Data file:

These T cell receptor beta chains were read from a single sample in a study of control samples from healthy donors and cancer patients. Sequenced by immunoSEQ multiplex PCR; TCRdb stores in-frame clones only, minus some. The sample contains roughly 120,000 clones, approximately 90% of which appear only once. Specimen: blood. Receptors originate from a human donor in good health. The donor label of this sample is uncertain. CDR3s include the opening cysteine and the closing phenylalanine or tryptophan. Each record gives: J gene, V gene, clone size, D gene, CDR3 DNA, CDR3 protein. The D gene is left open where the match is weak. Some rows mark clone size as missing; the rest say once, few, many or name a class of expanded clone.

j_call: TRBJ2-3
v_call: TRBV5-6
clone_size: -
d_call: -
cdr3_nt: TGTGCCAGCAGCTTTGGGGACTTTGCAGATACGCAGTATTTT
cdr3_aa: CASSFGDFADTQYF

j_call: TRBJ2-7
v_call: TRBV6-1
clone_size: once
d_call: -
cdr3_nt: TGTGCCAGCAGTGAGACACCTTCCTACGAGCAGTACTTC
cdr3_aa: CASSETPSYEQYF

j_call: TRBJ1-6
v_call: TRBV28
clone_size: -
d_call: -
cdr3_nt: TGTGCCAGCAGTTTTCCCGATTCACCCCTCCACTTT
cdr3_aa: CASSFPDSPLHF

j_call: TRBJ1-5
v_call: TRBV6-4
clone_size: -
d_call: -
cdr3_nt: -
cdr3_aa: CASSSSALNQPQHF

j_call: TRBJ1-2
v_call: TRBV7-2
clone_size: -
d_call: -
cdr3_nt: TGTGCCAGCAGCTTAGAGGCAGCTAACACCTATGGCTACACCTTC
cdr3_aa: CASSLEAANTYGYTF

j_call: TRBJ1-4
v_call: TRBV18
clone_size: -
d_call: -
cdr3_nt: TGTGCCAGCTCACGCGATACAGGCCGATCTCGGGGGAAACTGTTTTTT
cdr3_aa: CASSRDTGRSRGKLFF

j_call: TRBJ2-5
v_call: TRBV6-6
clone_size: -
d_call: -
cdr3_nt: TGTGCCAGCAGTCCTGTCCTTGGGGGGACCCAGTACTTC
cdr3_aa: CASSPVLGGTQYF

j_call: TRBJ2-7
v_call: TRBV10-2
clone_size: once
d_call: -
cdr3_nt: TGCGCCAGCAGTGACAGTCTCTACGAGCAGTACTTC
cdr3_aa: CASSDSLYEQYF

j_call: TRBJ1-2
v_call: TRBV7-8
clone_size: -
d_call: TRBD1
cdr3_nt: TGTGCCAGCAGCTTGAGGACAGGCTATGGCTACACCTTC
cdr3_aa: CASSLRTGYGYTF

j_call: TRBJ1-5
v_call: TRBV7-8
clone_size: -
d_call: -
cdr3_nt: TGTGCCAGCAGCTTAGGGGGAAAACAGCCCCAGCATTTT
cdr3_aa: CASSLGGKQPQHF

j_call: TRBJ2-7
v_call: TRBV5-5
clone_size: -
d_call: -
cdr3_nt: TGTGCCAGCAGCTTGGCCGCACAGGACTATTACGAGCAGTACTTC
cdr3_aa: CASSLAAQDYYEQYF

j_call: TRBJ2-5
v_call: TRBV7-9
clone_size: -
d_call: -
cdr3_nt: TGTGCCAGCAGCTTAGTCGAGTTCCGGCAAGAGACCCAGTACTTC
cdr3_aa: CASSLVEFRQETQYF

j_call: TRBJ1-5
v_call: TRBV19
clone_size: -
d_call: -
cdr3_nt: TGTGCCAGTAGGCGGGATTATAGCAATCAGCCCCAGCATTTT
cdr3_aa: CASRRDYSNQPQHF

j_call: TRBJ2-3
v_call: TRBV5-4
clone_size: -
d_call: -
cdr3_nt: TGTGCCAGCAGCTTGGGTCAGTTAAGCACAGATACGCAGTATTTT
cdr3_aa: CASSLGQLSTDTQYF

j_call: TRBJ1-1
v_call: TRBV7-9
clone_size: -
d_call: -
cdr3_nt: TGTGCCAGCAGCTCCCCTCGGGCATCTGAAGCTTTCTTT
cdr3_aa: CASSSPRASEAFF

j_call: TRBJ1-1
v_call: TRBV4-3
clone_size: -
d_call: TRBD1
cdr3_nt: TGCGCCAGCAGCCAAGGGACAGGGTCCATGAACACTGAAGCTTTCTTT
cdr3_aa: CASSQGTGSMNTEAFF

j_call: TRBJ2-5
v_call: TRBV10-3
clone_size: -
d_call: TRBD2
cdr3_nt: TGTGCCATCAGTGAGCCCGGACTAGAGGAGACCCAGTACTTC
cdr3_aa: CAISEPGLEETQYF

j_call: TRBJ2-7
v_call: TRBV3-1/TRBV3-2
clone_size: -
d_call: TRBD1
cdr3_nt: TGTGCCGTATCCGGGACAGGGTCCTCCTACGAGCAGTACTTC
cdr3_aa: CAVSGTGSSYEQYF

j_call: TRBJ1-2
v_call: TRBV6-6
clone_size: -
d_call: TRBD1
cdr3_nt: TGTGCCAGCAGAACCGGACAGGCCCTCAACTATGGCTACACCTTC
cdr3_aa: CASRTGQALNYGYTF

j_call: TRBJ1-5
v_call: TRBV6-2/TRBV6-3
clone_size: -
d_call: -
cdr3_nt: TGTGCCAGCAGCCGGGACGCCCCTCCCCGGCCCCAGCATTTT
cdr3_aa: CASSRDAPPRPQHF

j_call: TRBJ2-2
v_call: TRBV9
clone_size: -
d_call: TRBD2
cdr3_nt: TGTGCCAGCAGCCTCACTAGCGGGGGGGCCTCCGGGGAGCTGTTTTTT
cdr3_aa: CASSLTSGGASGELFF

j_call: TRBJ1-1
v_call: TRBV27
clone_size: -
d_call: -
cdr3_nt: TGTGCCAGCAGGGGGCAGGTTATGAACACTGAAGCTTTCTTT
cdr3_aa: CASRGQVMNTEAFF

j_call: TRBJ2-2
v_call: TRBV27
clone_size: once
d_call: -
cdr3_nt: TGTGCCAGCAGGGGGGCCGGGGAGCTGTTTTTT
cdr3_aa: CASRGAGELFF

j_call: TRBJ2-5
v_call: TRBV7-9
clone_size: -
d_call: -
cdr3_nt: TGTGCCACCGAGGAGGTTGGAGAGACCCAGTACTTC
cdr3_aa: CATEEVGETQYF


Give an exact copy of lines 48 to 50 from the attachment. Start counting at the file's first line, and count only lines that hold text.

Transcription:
cdr3_nt: TGCGCCAGCAGTGACAGTCTCTACGAGCAGTACTTC
cdr3_aa: CASSDSLYEQYF

j_call: TRBJ1-2